• targeted fasting lipid profile for children between the ages of 2 to 8 years if they are at high risk

What does it mean to be at high risk?

High-risk kids might:

  • have a parent with high cholesterol (total cholesterol greater than 240)
  • be over the 95th percentile for BMI, have diabetes, high blood pressure, or smoke cigarettes
  • have a parent, grandparent, aunt/uncle, or a sibling who had a myocardial infarction, angina, a stroke, and/or coronary artery bypass graft (CABG)/stent/angioplasty before they were 55 years (males) to 65 years (females) old

Screening for Sexually Transmitted Infections (STIs)

Nurse checking blood pressure of teen boy

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A July 2014 policy statement from the AAP, "Screening for Nonviral Sexually Transmitted Infections in Adolescents and Young Adults," recommends that sexually active teens have yearly testing for certain diseases, including:

  • chlamydia and gonorrhea - all sexually active females (25 years of age and under) and males who have sex with males (MSM)
  • trichomoniasis - females who are high risk, such as having multiple partners or a history of STIs
  • syphylis - only if high risk (females and males) and usually includes a RPR or VDRL test, with an additional test if positive to confirm the diagnosis - usually the TP-PA test.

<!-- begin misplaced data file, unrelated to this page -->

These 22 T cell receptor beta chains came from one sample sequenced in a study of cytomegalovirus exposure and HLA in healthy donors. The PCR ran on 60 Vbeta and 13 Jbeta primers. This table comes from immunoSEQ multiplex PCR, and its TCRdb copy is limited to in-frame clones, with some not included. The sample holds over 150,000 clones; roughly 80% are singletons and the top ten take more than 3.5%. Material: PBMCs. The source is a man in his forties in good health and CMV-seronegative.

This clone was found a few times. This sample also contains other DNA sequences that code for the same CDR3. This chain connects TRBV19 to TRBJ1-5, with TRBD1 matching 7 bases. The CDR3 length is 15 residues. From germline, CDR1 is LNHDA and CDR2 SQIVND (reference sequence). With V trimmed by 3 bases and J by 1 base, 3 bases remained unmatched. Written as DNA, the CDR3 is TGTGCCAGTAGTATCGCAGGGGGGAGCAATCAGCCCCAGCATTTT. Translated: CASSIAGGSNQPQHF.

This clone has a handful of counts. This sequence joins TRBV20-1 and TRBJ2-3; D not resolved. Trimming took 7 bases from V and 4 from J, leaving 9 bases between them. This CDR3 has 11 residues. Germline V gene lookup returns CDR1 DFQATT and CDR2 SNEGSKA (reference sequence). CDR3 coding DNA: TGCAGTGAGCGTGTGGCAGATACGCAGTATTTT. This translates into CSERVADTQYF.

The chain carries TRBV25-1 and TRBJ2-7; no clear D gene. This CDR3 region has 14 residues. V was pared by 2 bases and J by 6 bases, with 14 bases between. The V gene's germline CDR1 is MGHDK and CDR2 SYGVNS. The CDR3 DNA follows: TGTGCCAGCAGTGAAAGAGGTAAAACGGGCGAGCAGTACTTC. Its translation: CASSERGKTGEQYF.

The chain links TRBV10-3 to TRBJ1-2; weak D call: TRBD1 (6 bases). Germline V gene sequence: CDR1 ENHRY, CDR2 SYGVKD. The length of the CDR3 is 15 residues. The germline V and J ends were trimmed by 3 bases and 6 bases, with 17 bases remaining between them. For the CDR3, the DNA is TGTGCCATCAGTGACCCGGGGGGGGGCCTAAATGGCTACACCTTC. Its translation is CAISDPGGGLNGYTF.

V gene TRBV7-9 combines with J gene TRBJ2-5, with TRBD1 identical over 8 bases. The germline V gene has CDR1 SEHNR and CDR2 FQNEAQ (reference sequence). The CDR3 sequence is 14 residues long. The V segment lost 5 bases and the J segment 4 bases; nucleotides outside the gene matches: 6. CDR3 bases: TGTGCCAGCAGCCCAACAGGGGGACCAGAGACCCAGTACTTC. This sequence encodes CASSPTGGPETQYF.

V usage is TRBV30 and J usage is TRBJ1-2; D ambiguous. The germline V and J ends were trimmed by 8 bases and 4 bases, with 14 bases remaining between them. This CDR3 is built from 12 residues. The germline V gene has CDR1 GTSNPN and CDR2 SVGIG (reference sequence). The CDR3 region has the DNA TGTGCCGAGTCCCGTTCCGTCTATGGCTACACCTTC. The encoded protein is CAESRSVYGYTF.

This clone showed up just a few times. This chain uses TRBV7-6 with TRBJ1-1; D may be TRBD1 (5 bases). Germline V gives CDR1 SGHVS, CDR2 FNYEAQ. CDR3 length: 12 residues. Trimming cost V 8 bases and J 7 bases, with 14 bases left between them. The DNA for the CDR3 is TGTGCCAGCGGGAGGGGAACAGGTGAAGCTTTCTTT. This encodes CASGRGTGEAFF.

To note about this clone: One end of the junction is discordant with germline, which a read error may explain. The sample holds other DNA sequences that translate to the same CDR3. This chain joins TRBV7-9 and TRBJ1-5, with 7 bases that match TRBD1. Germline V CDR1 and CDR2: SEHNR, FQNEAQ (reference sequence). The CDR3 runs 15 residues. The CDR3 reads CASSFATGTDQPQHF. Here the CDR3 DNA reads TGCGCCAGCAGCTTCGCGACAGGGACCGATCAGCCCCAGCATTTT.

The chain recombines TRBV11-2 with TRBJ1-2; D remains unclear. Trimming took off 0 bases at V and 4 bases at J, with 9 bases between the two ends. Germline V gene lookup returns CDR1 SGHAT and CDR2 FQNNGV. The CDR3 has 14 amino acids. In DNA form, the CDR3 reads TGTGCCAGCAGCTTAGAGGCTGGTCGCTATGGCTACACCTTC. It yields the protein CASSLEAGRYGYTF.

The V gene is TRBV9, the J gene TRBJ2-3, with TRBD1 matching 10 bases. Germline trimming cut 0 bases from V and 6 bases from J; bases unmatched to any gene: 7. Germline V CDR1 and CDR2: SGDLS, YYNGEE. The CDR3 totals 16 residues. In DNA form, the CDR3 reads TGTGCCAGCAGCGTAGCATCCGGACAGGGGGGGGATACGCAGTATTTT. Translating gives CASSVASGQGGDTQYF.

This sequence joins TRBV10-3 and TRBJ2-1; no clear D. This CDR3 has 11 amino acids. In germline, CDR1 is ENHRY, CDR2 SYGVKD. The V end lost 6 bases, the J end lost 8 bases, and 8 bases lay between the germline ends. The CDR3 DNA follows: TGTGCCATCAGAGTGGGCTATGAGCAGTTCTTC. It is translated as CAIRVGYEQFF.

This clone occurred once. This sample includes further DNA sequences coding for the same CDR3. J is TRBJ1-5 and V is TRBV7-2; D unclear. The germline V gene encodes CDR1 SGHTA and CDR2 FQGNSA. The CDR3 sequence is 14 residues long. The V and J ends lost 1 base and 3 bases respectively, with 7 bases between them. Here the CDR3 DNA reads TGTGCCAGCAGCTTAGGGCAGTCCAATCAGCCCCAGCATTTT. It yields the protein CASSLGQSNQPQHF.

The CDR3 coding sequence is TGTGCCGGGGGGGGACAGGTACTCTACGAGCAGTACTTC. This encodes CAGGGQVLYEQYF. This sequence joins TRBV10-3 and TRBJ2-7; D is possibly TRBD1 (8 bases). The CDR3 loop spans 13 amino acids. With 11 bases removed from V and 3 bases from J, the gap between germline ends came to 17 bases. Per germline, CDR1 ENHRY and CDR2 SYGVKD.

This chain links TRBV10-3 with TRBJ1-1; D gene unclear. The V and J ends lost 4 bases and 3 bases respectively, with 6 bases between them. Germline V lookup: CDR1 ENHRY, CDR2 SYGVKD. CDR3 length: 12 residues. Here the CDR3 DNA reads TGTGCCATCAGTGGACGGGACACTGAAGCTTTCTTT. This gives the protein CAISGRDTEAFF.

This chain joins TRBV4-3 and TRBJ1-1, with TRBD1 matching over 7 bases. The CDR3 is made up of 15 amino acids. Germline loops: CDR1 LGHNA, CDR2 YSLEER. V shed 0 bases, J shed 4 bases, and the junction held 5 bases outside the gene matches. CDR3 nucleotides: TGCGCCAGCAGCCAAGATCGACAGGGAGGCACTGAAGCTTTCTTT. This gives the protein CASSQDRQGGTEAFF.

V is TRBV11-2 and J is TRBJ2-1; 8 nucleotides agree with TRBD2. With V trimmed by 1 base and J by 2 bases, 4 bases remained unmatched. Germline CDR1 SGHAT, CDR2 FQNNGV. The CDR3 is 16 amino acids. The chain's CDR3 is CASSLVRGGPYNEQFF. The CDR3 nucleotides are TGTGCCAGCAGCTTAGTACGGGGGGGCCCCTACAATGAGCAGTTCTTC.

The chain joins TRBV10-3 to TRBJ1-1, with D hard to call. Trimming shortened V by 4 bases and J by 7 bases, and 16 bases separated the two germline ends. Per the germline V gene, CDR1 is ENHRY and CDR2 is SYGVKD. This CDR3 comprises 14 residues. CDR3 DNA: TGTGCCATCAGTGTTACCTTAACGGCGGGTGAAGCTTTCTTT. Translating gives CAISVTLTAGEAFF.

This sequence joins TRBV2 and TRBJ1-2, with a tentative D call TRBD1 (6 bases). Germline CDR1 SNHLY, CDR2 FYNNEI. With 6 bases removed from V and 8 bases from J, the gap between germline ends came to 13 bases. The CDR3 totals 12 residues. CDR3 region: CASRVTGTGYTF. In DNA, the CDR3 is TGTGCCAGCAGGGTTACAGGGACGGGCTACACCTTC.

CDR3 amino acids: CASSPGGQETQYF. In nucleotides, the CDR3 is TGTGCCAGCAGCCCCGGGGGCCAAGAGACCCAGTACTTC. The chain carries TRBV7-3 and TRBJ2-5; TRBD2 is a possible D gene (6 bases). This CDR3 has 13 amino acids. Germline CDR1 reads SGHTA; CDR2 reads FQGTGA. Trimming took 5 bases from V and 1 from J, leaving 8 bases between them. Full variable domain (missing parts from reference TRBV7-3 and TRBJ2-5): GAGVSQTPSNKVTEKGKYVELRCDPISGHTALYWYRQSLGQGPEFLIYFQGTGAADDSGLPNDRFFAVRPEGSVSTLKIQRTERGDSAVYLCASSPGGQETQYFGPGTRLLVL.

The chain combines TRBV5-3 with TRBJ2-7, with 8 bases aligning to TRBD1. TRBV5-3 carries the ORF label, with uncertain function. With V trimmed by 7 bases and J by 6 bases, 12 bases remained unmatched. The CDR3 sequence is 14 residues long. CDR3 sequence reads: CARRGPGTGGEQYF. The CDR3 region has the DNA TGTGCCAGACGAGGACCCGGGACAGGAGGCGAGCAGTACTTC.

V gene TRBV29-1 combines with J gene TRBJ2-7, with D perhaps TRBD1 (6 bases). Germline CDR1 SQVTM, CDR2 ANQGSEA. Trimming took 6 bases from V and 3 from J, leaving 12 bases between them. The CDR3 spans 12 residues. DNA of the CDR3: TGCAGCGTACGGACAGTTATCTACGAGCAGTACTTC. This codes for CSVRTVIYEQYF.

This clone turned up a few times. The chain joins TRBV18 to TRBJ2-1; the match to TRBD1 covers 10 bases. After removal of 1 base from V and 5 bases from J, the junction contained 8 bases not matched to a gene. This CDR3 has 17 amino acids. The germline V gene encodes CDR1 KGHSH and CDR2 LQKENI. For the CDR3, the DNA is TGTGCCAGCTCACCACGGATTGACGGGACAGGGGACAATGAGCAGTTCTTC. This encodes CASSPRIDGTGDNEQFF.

This testing or screening is in line with recommendations for STD and HIV screening from the CDC and can help "to identify and treat individuals with treatable infections, reduce transmission to others, avoid or minimize long-term consequences, identify other exposed and potentially infected individuals, and decrease the prevalence of infection in a community."

These STIs are common and can sometimes occur without any symptoms, especially chlamydia.

The policy statement also recommends that those who are infected with chlamydia, gonorrhea, or trichomoniasis be retested in 3 months.

The AAP has also recommended (since 2011) either:

  • routine HIV screening for all teens by age 16 to 18 years
  • routine HIV screening for all sexually active teens if HIV prevalence in the community is low
  • annual HIV screening for high risk teens

Are your teens sexually active?

Have they been screened for a sexually transmitted infection?